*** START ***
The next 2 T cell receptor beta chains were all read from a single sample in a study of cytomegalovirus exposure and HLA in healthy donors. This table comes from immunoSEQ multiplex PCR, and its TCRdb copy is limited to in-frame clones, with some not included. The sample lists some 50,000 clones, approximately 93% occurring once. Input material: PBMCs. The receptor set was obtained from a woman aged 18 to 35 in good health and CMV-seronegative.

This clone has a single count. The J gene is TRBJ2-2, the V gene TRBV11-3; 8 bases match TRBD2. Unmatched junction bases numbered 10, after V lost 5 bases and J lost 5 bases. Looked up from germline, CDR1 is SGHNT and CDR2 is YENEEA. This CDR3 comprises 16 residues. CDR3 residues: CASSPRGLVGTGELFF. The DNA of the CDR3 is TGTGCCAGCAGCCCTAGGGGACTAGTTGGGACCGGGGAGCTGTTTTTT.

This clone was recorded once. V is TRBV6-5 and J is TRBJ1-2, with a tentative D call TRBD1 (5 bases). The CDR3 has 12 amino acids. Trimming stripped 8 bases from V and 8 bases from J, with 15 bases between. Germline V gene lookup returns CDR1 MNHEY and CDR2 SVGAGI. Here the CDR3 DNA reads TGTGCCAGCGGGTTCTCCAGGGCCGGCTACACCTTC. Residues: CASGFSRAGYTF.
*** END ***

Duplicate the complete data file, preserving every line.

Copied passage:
The next 2 T cell receptor beta chains were all read from a single sample in a study of cytomegalovirus exposure and HLA in healthy donors. This table comes from immunoSEQ multiplex PCR, and its TCRdb copy is limited to in-frame clones, with some not included. The sample lists some 50,000 clones, approximately 93% occurring once. Input material: PBMCs. The receptor set was obtained from a woman aged 18 to 35 in good health and CMV-seronegative.

This clone has a single count. The J gene is TRBJ2-2, the V gene TRBV11-3; 8 bases match TRBD2. Unmatched junction bases numbered 10, after V lost 5 bases and J lost 5 bases. Looked up from germline, CDR1 is SGHNT and CDR2 is YENEEA. This CDR3 comprises 16 residues. CDR3 residues: CASSPRGLVGTGELFF. The DNA of the CDR3 is TGTGCCAGCAGCCCTAGGGGACTAGTTGGGACCGGGGAGCTGTTTTTT.

This clone was recorded once. V is TRBV6-5 and J is TRBJ1-2, with a tentative D call TRBD1 (5 bases). The CDR3 has 12 amino acids. Trimming stripped 8 bases from V and 8 bases from J, with 15 bases between. Germline V gene lookup returns CDR1 MNHEY and CDR2 SVGAGI. Here the CDR3 DNA reads TGTGCCAGCGGGTTCTCCAGGGCCGGCTACACCTTC. Residues: CASGFSRAGYTF.